Of all the things I dislike, grocery shopping tops my list. Given a choice between an hour at the market and, say, going to the dentist, I will choose the dentist. Heck, if it were possible, I’d find pregnant women and offer to endure labor and delivery in their stead if they would just do my grocery shopping.
First, grocery stores blow icy air year around. I’ve been warmer while shoveling snow. Can’t they come up with some other way to keep the produce fresh? And how about when they move things? For years my favorite cereal was in aisle two, second shelf from the bottom. Then one day—poof!—the cereal is gone, replaced by Meow Mix. Meow Mix may be lower in calories than Raisin Bran, but I bet it has half the fiber. I’m an old bagger. I need my fiber.
When I was 5-years-old I disobeyed my Grandma at the market and picked up a jar of pickles. Have you ever seen how far pickle juice spatters when the glass jar shatters? Really far, y’all. The grocery clerk who came to clean up the mess glared at me with devil eyes that glowed red. Is it any wonder I suffered trauma? (Grandma told Mama that she dropped the pickle jar. Mama raised her eyebrow at me and gave me the scary mom face, so I know she knew better, but she couldn’t spank Grandma and we both knew it. God bless Grandma.)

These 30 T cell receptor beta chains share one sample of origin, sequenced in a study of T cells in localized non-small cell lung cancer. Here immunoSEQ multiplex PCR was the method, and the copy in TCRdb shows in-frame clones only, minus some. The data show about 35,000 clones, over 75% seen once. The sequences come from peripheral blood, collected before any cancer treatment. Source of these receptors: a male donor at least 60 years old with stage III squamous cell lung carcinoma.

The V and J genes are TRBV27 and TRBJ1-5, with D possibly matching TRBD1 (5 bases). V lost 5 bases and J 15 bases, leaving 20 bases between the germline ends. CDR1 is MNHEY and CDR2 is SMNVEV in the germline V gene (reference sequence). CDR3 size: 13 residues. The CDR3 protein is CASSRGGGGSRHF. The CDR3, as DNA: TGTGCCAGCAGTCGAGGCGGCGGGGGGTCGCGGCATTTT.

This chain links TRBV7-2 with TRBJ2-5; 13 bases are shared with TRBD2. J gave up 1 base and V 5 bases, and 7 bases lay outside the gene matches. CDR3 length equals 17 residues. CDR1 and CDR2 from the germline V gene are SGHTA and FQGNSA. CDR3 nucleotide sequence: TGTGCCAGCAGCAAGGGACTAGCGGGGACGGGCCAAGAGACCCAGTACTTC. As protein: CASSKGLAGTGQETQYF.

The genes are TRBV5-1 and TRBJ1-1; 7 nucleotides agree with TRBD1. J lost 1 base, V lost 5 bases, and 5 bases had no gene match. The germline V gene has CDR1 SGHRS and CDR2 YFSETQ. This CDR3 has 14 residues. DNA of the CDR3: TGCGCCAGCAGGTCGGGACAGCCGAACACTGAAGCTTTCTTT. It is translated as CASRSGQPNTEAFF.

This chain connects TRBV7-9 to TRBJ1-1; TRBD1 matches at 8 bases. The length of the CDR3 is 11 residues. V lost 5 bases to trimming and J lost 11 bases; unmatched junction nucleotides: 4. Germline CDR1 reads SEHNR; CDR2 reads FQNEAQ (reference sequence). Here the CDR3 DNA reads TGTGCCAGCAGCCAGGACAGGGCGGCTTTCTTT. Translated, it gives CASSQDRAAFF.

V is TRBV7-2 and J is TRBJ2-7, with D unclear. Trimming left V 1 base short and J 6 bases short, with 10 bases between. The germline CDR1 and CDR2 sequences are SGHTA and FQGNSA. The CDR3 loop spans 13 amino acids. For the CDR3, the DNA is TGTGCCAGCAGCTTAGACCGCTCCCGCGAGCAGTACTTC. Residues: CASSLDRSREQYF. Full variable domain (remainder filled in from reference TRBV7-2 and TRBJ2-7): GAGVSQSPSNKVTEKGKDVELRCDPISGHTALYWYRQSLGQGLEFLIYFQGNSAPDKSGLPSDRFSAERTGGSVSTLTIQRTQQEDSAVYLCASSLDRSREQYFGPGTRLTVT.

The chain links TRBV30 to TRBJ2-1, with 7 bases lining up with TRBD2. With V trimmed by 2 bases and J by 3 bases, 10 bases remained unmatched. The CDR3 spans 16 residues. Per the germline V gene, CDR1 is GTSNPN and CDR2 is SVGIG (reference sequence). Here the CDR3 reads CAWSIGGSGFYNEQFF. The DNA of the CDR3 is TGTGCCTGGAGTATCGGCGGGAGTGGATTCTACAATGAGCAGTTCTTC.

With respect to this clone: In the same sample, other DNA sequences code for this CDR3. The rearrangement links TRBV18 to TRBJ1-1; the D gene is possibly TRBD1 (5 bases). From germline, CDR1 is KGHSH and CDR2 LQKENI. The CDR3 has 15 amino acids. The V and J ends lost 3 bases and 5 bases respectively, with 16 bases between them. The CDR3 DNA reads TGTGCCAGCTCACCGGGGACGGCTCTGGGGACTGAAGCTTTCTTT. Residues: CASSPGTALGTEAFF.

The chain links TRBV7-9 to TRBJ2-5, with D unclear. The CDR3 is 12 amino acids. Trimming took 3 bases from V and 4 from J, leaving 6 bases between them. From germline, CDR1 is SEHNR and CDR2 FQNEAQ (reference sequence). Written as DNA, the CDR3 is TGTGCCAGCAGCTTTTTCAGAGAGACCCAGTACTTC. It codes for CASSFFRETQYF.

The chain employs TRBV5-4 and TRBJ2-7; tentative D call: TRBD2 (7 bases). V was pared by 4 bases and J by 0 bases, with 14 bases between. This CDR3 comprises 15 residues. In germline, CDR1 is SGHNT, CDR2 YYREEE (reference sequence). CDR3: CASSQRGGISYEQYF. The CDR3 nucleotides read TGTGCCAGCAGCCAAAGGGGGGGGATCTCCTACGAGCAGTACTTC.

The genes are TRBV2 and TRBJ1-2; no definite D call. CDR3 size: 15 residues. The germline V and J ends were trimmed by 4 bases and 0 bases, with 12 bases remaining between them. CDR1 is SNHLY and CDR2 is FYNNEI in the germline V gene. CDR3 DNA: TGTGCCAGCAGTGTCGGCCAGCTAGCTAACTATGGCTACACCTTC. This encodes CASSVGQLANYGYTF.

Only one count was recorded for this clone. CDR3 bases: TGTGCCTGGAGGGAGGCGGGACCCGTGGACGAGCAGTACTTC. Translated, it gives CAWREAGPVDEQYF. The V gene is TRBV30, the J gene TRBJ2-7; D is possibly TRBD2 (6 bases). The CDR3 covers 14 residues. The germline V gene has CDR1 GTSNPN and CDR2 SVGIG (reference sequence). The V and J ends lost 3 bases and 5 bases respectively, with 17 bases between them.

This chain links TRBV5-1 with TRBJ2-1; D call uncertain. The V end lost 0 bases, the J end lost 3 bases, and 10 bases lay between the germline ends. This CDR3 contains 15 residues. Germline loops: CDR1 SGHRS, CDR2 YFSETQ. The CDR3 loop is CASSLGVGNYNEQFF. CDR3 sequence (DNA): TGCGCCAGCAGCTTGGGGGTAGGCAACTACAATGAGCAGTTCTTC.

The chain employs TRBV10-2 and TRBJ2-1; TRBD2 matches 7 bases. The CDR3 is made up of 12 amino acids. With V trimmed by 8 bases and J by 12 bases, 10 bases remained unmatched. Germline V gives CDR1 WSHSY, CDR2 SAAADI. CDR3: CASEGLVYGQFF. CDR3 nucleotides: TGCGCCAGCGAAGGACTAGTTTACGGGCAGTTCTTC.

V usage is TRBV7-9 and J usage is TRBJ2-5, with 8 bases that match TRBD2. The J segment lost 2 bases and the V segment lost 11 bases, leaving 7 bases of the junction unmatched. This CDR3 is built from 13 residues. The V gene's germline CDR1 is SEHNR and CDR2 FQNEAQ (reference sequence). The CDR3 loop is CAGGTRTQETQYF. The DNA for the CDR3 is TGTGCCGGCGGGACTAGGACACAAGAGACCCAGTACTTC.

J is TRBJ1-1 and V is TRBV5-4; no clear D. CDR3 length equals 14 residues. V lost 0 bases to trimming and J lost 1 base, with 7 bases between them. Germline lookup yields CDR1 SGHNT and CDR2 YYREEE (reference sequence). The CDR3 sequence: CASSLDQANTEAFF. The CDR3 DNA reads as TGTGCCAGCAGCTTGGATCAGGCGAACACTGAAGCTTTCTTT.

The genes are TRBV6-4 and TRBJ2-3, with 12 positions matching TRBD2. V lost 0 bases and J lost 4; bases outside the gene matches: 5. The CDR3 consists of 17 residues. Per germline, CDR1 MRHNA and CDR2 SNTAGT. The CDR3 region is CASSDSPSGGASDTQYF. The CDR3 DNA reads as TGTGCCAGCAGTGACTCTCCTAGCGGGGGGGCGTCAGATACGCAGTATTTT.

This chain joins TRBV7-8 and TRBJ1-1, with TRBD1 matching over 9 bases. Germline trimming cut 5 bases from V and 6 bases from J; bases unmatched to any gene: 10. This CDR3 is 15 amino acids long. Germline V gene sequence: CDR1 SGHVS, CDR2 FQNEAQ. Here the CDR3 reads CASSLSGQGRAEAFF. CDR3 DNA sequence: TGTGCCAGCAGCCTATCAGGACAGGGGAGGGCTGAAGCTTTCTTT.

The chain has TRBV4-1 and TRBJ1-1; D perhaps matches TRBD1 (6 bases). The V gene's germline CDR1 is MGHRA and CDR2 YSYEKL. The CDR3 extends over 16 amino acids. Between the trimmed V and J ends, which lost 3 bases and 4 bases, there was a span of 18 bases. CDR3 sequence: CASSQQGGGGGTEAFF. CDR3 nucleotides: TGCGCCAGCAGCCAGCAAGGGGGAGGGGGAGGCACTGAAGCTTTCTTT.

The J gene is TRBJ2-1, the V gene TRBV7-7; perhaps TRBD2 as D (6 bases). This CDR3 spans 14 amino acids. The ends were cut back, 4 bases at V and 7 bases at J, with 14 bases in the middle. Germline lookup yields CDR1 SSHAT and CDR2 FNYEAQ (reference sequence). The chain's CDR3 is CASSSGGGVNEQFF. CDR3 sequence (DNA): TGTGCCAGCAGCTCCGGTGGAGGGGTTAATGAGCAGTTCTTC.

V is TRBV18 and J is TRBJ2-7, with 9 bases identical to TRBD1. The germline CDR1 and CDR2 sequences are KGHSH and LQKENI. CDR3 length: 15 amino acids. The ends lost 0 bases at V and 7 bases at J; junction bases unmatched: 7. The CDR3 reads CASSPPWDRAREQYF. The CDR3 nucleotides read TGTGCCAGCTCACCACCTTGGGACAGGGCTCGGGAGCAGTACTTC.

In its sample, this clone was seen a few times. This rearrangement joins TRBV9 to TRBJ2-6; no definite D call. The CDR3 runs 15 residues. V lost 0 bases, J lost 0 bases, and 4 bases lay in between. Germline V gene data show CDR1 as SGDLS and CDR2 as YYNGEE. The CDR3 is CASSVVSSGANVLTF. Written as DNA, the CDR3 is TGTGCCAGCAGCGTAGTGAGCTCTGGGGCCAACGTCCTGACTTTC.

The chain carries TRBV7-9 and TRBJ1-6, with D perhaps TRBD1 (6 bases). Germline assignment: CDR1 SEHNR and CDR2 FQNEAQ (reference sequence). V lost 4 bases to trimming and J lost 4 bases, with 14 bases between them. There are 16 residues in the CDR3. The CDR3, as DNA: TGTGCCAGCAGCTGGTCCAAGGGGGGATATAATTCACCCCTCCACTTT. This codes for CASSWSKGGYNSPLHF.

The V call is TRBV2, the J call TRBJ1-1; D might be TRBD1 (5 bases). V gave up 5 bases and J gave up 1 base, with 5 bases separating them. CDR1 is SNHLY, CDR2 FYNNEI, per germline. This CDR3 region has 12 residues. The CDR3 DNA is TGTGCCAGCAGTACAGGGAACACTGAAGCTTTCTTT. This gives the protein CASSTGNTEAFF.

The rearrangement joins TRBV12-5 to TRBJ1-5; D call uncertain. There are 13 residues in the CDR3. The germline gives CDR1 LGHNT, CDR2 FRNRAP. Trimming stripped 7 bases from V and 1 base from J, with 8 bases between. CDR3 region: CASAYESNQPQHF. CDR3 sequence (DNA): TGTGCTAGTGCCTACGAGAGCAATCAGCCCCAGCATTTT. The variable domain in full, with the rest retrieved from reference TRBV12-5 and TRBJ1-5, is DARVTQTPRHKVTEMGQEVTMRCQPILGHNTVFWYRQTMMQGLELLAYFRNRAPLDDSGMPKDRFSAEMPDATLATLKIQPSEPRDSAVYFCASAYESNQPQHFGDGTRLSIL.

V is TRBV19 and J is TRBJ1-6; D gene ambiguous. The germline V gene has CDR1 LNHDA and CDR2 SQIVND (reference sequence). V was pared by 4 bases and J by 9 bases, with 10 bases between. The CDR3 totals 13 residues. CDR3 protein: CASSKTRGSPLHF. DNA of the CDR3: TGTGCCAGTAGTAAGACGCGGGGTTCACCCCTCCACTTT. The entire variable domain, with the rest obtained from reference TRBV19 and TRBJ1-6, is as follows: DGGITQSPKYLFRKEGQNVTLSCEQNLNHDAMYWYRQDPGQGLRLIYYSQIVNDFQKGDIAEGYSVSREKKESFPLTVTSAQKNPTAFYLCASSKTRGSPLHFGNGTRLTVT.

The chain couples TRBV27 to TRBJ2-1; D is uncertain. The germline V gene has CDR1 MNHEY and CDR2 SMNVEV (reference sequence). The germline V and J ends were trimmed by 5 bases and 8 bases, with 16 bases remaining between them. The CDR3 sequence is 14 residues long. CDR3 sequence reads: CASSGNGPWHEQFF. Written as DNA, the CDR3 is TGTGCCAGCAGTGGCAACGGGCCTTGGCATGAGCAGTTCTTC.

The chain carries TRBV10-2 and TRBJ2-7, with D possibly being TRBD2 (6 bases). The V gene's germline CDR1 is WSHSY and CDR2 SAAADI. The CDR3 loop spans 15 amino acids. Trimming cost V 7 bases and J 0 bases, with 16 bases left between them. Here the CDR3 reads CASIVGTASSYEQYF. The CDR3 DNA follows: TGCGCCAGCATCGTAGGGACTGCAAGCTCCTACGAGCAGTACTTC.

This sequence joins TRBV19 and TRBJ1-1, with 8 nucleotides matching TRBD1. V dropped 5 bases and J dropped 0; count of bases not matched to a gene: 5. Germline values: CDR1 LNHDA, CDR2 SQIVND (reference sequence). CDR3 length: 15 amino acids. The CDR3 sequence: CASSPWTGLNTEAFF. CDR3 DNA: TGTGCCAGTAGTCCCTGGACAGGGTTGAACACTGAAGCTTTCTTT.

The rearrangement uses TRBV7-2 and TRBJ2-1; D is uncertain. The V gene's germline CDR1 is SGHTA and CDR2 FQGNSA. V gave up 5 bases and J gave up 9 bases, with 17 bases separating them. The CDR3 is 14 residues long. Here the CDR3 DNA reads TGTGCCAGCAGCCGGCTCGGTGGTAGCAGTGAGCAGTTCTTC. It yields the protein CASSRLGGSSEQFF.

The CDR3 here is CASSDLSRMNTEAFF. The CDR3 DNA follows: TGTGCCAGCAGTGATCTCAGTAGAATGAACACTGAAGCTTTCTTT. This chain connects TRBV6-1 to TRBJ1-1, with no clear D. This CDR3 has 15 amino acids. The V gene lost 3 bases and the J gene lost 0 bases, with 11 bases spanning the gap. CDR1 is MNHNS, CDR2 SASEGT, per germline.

Wednesday is shopping day at our house because it is senior citizen discount day at the local Publix. No, buttercup, I don’t qualify (yet), but Papa does. He always asks the check-out clerk: “Did you give me my old guy’s discount?” They love him. They’d triple the discount for Papa if they could get away with it which may be why he actually enjoys grocery shopping.
Anyway, today was shopping day and when Papa and I ran out of room in our cart we decided to check out. Two lanes were lit, and one was a ten-items-or-less lane devoid of shoppers. The other lane bloomed with a queue of elderly people leaning against overflowing carts, eager for their senior discount. The grocery manager saw the traffic jam, called for backup, and directed us to the empty ten-items-or-less lane. Within thirty seconds, every person in the store with ten-items-or-less decided to check out. Behind me now were no less than six people glaring with the same devil red eyes as the clerk who cleaned up the pickle mess. Their look clearly said, “What part of ten-items-or-less do you not understand, you idiot? Ten or less! Ten or less!”
I mumbled an apology and blamed the grocery manager. “He told me to check out here!” They raised their brows and gave me the scary mom look alternately with the devil glare.
Grocery stores seem like benign places. They draw you in with bakery smells and the promise of big sales on potato chips, but I know the truth. And now, so do you.
Til next time –